But seeing only his own wretchedness would lead man to despair. “If there were no light, man would not hope for a remedy.” Therefore, even in creation there remain signs not simply of God’s existence but also of his goodness and his beneficence to man: the mysteries of human love, the many hints of resurrection and delivery from death written in the order of creation, in the sun and moon, the changing seasons, in birth and rebirth throughout nature. Man, although doomed to death and corrupted by sin, does not despair. In the beginning God created light, and this light has not been grasped and obliterated by the darkness we have made.
In nature there are signs, in revelation there are clear signs, but both are still only signs. The reality is not yet. The Eucharist is but a foretaste of the Banquet of the Lamb, not the banquet itself. According to Thomas Aquinas, the sacred banquet is a pignus futurae gloriae, a pledge of future glory.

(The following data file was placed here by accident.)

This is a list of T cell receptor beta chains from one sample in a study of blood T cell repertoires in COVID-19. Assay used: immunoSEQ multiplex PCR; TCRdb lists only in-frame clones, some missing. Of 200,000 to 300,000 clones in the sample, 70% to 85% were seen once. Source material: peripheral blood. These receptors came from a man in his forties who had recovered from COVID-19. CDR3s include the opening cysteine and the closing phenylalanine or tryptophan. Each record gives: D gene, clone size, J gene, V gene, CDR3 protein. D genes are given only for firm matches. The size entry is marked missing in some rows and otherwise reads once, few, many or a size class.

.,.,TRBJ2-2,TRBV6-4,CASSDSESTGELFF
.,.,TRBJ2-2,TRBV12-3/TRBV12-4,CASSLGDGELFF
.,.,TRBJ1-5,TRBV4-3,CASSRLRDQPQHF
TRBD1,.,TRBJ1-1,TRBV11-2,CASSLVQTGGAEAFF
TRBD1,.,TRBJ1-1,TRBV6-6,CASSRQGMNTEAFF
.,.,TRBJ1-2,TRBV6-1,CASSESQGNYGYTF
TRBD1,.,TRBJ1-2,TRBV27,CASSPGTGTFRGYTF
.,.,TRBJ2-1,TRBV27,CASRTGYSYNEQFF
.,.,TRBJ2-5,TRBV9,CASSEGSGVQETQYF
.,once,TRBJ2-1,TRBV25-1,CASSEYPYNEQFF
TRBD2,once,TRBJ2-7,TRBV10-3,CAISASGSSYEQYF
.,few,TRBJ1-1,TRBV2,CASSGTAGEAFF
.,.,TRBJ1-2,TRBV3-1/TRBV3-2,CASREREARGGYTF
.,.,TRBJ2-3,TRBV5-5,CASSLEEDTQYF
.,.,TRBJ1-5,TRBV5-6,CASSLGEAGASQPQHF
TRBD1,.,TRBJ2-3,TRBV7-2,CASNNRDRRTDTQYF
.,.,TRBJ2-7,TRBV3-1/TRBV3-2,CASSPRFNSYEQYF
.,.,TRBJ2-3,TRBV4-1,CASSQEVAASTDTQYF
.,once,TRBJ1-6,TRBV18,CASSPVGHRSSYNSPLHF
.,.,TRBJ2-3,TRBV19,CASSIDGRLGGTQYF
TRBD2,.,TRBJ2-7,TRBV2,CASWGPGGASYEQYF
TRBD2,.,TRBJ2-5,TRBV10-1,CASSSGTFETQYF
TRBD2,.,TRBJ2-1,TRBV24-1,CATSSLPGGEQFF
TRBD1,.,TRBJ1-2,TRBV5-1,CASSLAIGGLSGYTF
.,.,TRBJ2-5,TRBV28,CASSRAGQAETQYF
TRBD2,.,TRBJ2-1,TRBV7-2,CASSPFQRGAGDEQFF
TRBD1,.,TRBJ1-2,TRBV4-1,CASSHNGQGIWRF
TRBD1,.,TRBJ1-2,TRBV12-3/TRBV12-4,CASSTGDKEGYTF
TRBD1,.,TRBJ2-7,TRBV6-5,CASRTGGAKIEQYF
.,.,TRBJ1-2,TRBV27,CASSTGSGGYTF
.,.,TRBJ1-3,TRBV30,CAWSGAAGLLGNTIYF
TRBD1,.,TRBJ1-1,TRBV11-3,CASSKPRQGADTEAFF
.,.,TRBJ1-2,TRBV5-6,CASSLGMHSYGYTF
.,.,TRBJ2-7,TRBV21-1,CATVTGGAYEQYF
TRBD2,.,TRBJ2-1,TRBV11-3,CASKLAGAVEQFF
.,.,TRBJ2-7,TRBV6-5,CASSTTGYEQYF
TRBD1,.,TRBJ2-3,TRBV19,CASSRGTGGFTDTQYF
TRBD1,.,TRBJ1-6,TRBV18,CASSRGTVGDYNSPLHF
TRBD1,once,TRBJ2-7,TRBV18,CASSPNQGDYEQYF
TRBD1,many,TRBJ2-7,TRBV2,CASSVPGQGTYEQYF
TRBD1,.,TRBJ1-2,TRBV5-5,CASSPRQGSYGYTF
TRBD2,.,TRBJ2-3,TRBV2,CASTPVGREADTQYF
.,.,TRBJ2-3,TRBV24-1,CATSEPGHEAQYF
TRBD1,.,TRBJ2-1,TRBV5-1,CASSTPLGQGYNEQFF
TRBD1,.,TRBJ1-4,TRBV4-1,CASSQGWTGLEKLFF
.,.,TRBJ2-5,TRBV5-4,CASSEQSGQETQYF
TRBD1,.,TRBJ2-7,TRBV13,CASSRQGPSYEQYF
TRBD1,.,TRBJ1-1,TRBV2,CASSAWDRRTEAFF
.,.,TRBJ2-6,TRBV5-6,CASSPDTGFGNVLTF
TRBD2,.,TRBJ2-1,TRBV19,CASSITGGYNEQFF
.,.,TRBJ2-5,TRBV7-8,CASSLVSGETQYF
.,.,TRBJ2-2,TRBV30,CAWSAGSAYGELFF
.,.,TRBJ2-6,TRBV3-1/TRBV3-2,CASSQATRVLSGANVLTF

Christians’ Hidden God
Christians too have a hidden God, a God who desires to be sought for his own sake, not for the sake of the powerful signs he can do and has done throughout history. God can deliver from death, but Christians continue to die, sometimes in terrible accidents or at the hands of God’s enemies. Sometimes the tire blows out while they are going 60 MPH on a mountain road.